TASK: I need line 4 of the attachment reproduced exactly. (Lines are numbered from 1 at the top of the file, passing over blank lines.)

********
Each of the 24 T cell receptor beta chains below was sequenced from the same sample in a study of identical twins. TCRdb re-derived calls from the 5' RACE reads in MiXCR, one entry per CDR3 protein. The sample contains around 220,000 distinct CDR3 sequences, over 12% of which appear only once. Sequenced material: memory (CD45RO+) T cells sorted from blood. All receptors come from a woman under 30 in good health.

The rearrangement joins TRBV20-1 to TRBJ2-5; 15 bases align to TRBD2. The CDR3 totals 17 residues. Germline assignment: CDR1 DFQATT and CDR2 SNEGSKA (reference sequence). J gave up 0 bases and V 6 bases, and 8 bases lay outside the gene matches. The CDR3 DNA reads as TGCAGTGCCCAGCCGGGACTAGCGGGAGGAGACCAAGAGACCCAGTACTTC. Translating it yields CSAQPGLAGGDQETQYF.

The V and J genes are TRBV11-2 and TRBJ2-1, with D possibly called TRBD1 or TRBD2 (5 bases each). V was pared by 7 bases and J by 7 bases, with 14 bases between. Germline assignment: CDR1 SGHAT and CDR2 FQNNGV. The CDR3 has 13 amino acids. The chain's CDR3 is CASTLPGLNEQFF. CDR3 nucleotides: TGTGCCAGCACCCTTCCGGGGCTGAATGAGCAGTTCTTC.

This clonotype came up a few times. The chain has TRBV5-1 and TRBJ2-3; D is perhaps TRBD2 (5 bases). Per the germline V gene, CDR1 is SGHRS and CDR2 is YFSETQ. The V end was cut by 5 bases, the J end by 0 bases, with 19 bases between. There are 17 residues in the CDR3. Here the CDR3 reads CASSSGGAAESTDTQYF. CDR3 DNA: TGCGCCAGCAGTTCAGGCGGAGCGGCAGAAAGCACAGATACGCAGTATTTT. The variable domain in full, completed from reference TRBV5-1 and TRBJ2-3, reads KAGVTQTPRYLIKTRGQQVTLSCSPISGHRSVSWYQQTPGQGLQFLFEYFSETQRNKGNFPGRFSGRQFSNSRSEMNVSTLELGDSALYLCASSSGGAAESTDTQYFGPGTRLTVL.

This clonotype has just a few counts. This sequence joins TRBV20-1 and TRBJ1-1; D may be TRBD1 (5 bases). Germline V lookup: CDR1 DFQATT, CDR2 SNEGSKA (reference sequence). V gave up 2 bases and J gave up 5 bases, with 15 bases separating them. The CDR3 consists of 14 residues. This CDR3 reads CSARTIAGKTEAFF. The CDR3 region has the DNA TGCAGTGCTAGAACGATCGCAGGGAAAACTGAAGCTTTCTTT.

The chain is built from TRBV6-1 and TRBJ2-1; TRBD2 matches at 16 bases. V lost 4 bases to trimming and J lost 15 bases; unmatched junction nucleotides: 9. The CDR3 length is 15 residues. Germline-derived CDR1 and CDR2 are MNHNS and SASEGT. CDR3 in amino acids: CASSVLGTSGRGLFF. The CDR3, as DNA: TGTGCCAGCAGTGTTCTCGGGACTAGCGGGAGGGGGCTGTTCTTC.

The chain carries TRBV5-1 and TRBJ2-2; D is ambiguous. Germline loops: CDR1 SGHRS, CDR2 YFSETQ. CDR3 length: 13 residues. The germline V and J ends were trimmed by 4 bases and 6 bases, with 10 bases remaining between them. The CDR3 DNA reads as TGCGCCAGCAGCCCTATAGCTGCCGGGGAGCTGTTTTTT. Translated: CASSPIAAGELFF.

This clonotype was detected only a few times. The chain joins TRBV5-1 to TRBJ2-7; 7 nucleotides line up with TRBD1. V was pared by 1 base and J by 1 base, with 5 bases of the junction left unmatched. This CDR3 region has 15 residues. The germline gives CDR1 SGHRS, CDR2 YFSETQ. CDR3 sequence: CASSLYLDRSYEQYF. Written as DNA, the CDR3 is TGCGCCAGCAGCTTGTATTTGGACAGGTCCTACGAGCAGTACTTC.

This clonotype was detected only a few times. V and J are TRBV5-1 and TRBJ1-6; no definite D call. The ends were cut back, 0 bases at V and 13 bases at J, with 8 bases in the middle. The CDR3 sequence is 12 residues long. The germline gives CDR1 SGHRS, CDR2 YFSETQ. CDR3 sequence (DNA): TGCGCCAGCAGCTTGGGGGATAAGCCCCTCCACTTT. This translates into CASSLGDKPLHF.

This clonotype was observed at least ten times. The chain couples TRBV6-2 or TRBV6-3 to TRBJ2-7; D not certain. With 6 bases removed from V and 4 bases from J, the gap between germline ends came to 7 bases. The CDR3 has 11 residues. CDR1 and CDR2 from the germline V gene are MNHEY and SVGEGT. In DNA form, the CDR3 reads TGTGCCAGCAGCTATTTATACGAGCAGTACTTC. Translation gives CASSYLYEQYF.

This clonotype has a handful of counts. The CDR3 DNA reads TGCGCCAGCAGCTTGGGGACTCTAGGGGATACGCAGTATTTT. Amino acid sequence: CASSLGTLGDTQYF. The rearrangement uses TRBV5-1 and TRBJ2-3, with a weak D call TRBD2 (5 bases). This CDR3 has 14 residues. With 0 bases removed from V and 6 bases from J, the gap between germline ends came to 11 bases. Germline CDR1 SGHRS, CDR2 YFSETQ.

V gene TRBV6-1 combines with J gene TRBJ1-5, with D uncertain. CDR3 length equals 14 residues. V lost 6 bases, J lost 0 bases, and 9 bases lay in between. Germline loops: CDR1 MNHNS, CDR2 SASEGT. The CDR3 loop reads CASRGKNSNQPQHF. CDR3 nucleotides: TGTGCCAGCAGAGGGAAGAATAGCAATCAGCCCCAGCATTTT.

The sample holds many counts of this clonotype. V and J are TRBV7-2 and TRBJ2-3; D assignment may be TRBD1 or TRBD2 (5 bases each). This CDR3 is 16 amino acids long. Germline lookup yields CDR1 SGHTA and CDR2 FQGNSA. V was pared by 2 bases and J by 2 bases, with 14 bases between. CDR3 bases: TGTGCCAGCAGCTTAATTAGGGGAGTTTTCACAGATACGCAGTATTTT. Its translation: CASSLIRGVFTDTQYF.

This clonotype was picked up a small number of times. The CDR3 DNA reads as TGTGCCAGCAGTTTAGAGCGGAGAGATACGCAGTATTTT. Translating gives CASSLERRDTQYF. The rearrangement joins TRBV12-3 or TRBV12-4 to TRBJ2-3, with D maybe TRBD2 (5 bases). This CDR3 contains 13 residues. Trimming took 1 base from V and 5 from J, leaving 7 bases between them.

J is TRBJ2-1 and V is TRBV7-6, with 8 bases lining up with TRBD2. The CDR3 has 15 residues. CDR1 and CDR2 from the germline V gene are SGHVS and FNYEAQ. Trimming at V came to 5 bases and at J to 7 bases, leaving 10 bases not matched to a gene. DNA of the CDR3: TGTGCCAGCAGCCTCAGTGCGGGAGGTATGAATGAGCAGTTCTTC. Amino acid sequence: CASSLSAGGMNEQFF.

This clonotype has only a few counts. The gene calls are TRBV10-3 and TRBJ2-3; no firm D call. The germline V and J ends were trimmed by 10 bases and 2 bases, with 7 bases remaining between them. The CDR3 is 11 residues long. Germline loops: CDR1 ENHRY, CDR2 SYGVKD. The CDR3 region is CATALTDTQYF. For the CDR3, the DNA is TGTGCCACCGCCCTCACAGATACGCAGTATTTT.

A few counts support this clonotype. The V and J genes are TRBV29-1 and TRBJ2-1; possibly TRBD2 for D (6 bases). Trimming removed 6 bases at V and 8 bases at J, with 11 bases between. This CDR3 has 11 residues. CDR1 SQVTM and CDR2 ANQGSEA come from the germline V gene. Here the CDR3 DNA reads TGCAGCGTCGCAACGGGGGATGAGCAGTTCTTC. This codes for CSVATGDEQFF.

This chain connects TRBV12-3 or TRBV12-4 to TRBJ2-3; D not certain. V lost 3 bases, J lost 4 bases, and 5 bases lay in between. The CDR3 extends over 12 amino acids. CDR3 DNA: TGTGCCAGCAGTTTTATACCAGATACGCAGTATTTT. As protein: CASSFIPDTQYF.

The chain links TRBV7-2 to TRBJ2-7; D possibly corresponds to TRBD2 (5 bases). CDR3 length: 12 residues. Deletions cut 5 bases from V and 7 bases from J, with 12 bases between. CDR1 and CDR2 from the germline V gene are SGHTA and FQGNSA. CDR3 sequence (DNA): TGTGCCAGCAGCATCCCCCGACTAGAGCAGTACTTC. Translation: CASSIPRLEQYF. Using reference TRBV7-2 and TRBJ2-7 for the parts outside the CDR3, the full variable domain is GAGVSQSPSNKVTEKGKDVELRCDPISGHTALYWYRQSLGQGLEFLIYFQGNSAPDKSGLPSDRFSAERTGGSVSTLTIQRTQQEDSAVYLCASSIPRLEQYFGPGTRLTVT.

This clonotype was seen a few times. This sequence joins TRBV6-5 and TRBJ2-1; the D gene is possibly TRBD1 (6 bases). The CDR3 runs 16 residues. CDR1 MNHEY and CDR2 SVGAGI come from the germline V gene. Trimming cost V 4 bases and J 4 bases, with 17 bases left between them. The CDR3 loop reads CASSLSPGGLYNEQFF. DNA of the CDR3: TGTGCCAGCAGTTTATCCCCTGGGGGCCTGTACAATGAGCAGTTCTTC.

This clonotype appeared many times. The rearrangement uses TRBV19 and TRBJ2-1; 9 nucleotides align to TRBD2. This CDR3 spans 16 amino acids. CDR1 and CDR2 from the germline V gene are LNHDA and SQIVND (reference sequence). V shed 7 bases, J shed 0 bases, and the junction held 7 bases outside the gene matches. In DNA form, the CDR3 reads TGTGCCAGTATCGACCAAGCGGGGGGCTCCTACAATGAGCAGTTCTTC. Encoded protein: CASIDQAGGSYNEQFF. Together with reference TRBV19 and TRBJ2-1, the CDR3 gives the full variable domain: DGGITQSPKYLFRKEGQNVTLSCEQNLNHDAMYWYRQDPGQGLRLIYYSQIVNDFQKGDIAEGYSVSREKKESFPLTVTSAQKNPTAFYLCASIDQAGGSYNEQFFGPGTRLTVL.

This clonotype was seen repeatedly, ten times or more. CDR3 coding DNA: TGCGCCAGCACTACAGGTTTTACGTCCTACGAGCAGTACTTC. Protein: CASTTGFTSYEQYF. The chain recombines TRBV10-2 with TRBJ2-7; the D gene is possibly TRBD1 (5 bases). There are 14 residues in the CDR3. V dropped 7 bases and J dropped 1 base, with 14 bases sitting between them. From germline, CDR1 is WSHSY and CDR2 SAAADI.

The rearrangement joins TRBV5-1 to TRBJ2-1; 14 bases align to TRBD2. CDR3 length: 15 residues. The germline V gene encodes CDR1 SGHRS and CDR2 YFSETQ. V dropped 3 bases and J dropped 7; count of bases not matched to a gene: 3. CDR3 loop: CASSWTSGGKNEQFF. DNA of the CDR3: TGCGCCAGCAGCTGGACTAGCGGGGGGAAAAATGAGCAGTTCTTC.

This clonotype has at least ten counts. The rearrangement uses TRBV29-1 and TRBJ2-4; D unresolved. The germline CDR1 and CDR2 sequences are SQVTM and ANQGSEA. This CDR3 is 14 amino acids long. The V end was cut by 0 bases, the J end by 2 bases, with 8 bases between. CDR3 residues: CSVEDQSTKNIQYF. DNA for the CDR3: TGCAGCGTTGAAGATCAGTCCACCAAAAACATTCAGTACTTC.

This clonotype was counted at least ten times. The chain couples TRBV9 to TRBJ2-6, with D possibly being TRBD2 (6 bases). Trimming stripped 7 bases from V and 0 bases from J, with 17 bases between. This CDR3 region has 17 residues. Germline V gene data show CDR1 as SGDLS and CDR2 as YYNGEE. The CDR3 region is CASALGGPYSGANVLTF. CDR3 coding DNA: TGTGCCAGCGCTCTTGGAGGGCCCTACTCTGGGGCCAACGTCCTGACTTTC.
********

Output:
This clonotype came up a few times. The chain has TRBV5-1 and TRBJ2-3; D is perhaps TRBD2 (5 bases). Per the germline V gene, CDR1 is SGHRS and CDR2 is YFSETQ. The V end was cut by 5 bases, the J end by 0 bases, with 19 bases between. There are 17 residues in the CDR3. Here the CDR3 reads CASSSGGAAESTDTQYF. CDR3 DNA: TGCGCCAGCAGTTCAGGCGGAGCGGCAGAAAGCACAGATACGCAGTATTTT. The variable domain in full, completed from reference TRBV5-1 and TRBJ2-3, reads KAGVTQTPRYLIKTRGQQVTLSCSPISGHRSVSWYQQTPGQGLQFLFEYFSETQRNKGNFPGRFSGRQFSNSRSEMNVSTLELGDSALYLCASSSGGAAESTDTQYFGPGTRLTVL.